Welcome to PACEY’s regular policy update, which provides a summary of the latest policy developments in England and Wales concerning childcare and early years, and how we are representing your views to key decision makers.
Introducing PACEY to the new minister
As we reported in last month’s policy blog, 2018 has unexpectedly brought us a new minister with responsibility for childcare and early years. Nadhim Zahawi MP was officially confirmed as Parliamentary Under Secretary of State for Children and Families in early February. PACEY sent him a letter outlining our key policy priorities shortly after he took office, and we were one of the first early years organisation to speak to him on the phone. We look forward to meeting with the new minister shortly to discuss issues such as sustainable funding for the 30 hour entitlement and overturning the ban on childminders providing funded places to related children.
Ofsted to scrap the SEF
Ofsted has announced that from 1st April, it will be removing the self-evaluation form (SEF) from its website. The decision was made after a private consultation with early years leaders through the National Consultative Forum, of which PACEY is a member. The aim of the removal is to reduce the burden on early years providers. However, providers will still be expected to discuss their evaluation of their setting with Ofsted inspectors, who will ask about the quality of care and activities, and how well the setting is meeting the learning needs of all children. PACEY will continue to support members to do this through guidance on self-evaluation. We are currently asking members whether they would use a self-reflection template produced by PACEY – do make sure you have your say.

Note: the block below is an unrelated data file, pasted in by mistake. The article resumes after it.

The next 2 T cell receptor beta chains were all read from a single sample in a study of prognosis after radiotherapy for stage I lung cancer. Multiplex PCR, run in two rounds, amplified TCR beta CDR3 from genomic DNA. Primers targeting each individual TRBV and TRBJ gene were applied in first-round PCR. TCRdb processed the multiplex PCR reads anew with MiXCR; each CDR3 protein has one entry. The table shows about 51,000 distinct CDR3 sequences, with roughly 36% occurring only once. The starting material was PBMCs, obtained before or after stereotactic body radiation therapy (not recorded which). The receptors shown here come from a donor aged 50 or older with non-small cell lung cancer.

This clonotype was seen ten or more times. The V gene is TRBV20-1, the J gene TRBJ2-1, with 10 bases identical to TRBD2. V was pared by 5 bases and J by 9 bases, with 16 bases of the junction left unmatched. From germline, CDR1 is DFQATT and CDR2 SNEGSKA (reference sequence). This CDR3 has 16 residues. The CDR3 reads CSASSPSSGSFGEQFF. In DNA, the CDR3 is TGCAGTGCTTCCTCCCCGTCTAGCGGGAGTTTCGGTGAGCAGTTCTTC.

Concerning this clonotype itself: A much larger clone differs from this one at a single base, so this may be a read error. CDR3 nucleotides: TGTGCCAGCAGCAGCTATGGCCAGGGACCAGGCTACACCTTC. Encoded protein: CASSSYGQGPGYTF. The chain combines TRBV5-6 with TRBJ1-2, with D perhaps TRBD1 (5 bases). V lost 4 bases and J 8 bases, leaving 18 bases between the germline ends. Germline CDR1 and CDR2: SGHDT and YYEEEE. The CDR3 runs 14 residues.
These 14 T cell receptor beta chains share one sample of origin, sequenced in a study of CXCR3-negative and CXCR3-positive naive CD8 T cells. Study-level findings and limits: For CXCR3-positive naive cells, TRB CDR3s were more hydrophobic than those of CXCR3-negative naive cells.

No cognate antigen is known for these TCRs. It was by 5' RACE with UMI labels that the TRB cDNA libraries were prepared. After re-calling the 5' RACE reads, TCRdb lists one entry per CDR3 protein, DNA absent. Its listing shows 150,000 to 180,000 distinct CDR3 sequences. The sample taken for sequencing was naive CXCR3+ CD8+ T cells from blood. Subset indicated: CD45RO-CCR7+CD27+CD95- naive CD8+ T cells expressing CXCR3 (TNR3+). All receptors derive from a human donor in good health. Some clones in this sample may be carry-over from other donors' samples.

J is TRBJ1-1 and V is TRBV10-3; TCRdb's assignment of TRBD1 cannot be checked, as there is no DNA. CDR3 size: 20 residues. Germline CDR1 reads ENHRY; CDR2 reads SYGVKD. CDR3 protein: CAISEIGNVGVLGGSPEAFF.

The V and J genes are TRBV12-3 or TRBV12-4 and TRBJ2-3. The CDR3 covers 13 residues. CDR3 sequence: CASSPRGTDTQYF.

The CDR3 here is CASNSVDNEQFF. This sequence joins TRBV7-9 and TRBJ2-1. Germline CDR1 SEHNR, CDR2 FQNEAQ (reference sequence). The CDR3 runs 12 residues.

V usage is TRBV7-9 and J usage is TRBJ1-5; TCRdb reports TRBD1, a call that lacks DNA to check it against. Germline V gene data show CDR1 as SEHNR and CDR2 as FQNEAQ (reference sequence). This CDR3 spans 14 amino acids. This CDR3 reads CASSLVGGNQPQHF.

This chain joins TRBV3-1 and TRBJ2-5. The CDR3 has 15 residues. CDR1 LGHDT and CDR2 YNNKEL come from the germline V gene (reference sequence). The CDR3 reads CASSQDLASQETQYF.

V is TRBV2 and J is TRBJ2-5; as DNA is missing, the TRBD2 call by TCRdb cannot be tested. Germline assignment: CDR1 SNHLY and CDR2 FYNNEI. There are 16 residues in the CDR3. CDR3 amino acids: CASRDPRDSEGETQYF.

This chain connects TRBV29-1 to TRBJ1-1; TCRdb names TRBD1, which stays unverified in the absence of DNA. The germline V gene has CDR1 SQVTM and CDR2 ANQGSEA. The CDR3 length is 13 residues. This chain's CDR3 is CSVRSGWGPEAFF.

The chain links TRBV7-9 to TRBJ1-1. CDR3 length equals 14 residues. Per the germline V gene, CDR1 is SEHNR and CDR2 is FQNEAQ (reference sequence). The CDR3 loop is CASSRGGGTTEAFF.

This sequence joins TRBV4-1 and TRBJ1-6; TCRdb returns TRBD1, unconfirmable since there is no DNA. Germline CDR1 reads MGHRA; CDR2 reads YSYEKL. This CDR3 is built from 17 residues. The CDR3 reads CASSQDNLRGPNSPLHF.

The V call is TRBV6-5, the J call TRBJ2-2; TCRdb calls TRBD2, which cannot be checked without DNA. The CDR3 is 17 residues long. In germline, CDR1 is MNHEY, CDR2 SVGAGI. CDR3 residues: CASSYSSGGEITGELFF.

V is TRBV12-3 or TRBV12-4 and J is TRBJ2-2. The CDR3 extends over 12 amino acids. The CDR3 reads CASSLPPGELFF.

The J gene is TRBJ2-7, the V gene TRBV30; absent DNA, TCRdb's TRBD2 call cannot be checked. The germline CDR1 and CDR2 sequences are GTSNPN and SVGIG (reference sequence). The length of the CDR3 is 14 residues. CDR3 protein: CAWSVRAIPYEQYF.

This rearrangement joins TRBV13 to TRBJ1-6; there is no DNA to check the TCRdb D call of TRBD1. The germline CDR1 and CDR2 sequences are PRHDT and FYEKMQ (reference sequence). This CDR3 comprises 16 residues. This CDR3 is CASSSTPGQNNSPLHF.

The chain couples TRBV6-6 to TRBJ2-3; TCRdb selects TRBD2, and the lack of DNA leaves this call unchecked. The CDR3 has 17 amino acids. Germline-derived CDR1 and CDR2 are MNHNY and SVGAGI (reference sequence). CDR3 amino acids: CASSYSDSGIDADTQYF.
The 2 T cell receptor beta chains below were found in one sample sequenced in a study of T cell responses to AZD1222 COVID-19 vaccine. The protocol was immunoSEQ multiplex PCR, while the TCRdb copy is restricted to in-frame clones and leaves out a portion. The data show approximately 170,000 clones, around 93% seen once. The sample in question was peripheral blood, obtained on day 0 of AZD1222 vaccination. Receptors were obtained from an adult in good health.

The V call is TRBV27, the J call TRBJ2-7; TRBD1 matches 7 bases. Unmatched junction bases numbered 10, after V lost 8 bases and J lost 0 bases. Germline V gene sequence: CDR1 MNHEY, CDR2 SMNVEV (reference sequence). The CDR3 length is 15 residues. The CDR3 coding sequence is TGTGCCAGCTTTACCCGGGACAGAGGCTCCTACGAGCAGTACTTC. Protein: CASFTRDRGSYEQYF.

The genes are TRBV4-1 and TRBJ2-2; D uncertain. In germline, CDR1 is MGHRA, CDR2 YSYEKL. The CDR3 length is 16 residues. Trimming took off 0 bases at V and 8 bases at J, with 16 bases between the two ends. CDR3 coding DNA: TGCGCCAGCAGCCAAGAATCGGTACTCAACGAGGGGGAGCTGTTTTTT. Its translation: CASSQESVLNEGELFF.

Evidence to childcare inquiries
PACEY has recently submitted evidence to two inquiries on childcare, and the 30 hour entitlement in particular from the London Assembly Economy Committee and the House of Commons Treasury Committee. In both submissions we stress the need for sustainable funding for the 30 hour entitlement, and an end to unnecessary red tape and delayed payments. We also call for more support for childminders to start-up, improve and grow their businesses, and active championing of childminding by government and local authorities to increase parental awareness.
30 hours update
The Department for Education (DfE) has released the latest statistics on the number of 30 hours childcare codes issued and validated for the spring term 2018. The percentage of validated codes for the spring term is now 92%, up from 82% last month, indicating that a majority of parents who have applied for a 30 hour place have received one. However, there are still wide variations by region and local authority, with the lowest validation rates in London at 86% across all London authorities. Providers are being encouraged to remind parents to revalidate their codes and reconfirm their eligibility in good time. For all 30 hour-related queries, visit our spotlight page.
This last month has seen the development of a number of key areas relevant to the childcare and early years sector in Wales, especially for registered childminders.
Childminders and related children in Wales